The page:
But the biggest concern for Cedarwood and for most local people was the impact of the benefits system on people’s lives: particularly sanctions and the roll-out of Universal Credit. Professor Alston described to people the assurances he had heard from the government about protections built into the system. The response from almost everyone in the room was hollow laughter.
Phil McGrath, chief exec of Cedarwood and Vice Chair of Church Action on Poverty, put it very simply:
“The real problem is that people have no money. Benefit changes mean that they now have even less no money.”
He highlighted how people in Meadow Well are forced to pay the Bedroom Tax because there are no smaller properties available for them to live in – sweeping them into debt.
David, a local resident, talked about how he had been sanctioned three or four times, sometimes for up to two months, because he was searching for work but not registering the searches properly on the website. Staff and volunteers confirmed that the system for logging searches is complex and requires a high level of IT literacy. David asked for a hardship payment because he is diabetic, and the staff refused to believe him.
There were many stories of hostile and dehumanising treatment by jobcentres and benefits staff. Denise described how the first thing you see when applying online for Universal Credit is a warning that you could be sanctioned for up to three years… A young person had been forced to find work immediately after having a kidney removed… A local man had been threatened with eviction and having his children taken into care, four days after his wife’s funeral… People are afraid to complain because they know they could be sanctioned and left unable to feed themselves… Security staff are threatening and abusive…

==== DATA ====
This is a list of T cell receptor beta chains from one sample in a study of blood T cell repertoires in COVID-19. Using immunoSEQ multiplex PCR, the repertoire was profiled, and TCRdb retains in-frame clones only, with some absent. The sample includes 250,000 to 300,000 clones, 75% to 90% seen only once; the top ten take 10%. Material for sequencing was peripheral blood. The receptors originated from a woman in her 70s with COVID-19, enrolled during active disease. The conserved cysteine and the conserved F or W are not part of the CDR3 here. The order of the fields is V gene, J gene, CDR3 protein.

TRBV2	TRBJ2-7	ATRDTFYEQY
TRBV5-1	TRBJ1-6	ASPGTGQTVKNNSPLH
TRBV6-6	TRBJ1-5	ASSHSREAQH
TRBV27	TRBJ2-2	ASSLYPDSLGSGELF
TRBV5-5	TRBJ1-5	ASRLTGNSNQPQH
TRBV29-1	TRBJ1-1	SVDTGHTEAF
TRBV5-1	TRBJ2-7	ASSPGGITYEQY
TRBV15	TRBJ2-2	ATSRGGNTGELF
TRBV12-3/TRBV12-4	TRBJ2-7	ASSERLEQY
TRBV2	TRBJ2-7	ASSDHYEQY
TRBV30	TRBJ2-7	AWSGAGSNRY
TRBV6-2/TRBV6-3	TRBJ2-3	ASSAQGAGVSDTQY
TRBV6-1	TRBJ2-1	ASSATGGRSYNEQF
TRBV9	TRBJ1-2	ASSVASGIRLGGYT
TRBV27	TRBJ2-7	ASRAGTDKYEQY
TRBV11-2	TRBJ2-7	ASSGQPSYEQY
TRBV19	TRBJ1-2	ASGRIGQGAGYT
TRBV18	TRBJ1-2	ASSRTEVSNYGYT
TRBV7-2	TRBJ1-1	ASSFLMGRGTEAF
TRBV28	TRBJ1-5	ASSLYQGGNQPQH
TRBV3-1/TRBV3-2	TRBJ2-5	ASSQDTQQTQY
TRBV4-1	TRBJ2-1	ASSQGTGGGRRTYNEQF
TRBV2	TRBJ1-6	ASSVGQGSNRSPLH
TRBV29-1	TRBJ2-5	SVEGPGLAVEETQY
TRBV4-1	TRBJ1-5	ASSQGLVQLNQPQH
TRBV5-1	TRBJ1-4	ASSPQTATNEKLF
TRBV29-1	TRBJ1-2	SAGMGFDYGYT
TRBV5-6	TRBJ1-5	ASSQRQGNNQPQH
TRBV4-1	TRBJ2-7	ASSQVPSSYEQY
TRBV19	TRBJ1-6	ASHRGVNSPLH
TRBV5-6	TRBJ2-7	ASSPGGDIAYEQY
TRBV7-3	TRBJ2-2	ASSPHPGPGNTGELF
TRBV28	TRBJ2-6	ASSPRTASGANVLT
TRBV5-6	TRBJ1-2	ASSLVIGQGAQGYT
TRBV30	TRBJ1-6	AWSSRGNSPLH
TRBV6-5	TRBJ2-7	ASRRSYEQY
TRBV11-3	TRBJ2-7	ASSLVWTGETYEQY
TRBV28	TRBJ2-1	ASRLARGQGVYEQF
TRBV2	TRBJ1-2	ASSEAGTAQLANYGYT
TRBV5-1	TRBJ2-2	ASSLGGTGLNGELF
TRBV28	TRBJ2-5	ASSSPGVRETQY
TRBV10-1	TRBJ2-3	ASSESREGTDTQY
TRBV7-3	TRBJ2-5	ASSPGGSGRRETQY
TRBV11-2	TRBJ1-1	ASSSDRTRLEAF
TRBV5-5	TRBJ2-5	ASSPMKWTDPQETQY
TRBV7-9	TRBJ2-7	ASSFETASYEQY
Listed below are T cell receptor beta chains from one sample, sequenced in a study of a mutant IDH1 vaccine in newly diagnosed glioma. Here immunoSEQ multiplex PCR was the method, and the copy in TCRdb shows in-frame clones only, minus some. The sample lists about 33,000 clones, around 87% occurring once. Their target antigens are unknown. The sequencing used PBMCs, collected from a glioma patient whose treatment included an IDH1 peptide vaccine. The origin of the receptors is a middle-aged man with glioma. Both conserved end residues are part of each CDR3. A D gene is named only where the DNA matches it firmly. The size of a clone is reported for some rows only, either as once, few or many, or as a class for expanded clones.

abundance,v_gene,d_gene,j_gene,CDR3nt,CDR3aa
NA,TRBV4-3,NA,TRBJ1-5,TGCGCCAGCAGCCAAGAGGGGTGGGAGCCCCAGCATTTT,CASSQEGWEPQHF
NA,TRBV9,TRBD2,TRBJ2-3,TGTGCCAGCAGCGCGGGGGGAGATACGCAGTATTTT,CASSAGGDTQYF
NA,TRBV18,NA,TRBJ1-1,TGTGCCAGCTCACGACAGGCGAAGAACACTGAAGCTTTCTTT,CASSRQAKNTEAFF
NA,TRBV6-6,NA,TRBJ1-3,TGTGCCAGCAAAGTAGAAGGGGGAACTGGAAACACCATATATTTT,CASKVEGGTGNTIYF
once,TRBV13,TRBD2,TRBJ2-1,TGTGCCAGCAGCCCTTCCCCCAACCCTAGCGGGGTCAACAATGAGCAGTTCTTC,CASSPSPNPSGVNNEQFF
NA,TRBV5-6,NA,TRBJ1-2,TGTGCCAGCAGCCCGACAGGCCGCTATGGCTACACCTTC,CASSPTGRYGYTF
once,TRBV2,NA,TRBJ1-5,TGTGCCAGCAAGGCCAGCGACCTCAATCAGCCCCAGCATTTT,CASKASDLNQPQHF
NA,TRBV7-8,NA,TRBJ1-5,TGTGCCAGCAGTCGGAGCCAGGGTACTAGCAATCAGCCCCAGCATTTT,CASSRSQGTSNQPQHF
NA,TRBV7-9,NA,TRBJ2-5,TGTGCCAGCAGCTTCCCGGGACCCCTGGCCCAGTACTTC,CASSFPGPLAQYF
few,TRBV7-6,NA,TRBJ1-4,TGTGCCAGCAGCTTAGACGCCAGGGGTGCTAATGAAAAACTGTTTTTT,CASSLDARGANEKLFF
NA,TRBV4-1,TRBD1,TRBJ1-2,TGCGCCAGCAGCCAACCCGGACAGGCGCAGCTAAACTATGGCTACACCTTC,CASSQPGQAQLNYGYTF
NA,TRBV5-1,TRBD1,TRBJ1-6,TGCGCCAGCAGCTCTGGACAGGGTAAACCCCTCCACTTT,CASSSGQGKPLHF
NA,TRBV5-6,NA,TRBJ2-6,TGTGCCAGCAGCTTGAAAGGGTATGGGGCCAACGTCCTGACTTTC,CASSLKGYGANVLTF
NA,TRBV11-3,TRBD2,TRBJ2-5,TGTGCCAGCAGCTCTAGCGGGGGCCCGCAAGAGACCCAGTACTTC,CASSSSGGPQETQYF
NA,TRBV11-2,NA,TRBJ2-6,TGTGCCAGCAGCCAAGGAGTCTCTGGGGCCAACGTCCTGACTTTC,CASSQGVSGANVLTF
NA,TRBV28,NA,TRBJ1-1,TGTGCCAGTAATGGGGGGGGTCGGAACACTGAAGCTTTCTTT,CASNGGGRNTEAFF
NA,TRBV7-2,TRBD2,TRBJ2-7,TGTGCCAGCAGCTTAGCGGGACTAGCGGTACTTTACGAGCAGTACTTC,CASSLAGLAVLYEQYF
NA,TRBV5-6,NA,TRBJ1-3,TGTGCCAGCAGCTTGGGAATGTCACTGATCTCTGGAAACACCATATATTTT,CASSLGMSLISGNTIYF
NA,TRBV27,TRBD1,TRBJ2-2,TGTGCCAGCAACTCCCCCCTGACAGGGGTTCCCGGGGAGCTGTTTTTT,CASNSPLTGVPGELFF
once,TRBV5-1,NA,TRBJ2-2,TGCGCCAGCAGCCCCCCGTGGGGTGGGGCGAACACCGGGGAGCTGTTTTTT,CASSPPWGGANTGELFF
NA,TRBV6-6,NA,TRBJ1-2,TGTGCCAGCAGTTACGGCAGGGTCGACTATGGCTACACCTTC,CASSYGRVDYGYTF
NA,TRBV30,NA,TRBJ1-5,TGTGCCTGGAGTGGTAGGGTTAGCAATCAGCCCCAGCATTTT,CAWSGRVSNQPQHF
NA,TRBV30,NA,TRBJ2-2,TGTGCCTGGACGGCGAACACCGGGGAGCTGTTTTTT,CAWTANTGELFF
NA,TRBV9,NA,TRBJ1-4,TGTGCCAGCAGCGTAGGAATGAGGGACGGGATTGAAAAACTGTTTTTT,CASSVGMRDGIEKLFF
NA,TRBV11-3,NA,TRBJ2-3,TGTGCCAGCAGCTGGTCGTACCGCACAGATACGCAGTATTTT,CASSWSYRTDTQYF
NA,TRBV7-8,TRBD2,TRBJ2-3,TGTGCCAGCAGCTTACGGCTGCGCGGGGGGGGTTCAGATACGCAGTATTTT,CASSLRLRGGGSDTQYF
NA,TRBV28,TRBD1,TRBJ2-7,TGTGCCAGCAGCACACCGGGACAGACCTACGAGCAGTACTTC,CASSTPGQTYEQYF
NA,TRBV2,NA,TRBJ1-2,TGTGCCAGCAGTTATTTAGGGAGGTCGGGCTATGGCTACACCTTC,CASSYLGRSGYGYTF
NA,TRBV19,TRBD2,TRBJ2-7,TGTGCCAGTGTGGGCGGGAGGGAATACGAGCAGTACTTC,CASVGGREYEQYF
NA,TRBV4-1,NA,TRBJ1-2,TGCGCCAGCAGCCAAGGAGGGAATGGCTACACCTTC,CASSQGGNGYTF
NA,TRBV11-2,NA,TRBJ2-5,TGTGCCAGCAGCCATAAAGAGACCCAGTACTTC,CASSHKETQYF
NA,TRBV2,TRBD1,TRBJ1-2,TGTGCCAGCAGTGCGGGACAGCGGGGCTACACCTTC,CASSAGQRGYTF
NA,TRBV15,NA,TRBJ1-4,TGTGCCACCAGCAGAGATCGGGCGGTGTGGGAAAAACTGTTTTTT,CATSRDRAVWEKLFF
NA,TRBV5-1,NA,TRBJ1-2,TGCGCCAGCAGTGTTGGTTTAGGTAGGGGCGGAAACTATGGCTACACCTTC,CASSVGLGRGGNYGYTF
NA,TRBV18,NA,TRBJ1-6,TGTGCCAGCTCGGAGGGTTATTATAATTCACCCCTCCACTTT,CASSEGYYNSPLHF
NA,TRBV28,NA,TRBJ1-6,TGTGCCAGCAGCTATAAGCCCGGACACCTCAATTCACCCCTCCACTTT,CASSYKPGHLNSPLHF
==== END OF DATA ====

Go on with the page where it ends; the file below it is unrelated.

“When you have to have bouncers at the job centre, that says a lot.”
Phil McGrath also spoke about the difficulty of finding work. Despite government claims of rising employment nationally, unemployment is static or rising in Meadow Well and other parts of Newcastle. He knows people who are working five part-time jobs just to get by. It’s unsustainable.
Perhaps the strongest theme that emerged was that people are tired of having to fight the system. “Exhausted.” “Depressed. Suppressed.” “People don’t have the oomph for solidarity.” People feel they’re “treated badly because they’re from a crap area. They grow up believing they’re rubbish.”
People also wanted to highlight the great work done by projects like Cedarwood and Phoenix, and the things that local people achieve. They know that they are lucky to have a strong community centre in their area. But they say it is hard to get publicity for any of the good things that happen here.
- Follow the UN Special Rapporteur on Facebook or Twitter for more updates.
- Click here to read Church Action on Poverty’s written submission to the UN.
- Click here to read coverage of the Cedarwood conversation in The Guardian.